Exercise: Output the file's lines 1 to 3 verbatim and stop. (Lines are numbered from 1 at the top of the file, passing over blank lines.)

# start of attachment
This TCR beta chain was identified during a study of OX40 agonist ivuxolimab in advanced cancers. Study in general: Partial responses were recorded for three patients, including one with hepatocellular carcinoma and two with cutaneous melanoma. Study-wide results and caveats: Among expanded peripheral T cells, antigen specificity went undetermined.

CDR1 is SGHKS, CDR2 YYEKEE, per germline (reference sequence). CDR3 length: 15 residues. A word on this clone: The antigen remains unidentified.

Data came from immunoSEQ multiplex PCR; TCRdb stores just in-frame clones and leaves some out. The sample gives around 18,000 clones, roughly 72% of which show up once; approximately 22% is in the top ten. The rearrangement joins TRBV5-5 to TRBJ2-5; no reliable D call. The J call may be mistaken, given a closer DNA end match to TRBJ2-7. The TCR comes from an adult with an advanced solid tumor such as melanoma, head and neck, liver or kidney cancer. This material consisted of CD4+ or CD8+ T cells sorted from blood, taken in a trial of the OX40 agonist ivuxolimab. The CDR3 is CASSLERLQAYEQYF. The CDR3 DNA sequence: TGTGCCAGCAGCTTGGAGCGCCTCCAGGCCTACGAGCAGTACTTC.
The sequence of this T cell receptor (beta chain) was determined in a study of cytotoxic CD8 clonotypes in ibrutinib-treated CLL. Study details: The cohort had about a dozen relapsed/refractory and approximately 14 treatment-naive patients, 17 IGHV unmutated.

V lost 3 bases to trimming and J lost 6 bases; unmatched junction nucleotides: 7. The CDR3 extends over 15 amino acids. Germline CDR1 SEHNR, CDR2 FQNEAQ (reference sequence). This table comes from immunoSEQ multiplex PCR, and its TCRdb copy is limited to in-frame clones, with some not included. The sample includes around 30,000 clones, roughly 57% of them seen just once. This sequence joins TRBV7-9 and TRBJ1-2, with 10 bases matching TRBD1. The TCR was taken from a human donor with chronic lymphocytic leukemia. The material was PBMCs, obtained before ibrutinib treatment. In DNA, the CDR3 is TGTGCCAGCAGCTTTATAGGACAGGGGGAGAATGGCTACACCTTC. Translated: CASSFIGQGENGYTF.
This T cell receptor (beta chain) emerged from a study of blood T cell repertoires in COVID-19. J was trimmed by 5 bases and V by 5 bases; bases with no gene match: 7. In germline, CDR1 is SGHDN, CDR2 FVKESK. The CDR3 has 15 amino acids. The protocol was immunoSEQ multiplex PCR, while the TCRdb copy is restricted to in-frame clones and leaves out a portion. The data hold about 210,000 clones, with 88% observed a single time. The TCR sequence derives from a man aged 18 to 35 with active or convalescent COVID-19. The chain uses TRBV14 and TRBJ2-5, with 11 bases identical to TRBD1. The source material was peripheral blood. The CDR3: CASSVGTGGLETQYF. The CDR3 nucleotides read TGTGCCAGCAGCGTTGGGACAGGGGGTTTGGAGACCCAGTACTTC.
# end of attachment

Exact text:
This TCR beta chain was identified during a study of OX40 agonist ivuxolimab in advanced cancers. Study in general: Partial responses were recorded for three patients, including one with hepatocellular carcinoma and two with cutaneous melanoma. Study-wide results and caveats: Among expanded peripheral T cells, antigen specificity went undetermined.

CDR1 is SGHKS, CDR2 YYEKEE, per germline (reference sequence). CDR3 length: 15 residues. A word on this clone: The antigen remains unidentified.

Data came from immunoSEQ multiplex PCR; TCRdb stores just in-frame clones and leaves some out. The sample gives around 18,000 clones, roughly 72% of which show up once; approximately 22% is in the top ten. The rearrangement joins TRBV5-5 to TRBJ2-5; no reliable D call. The J call may be mistaken, given a closer DNA end match to TRBJ2-7. The TCR comes from an adult with an advanced solid tumor such as melanoma, head and neck, liver or kidney cancer. This material consisted of CD4+ or CD8+ T cells sorted from blood, taken in a trial of the OX40 agonist ivuxolimab. The CDR3 is CASSLERLQAYEQYF. The CDR3 DNA sequence: TGTGCCAGCAGCTTGGAGCGCCTCCAGGCCTACGAGCAGTACTTC.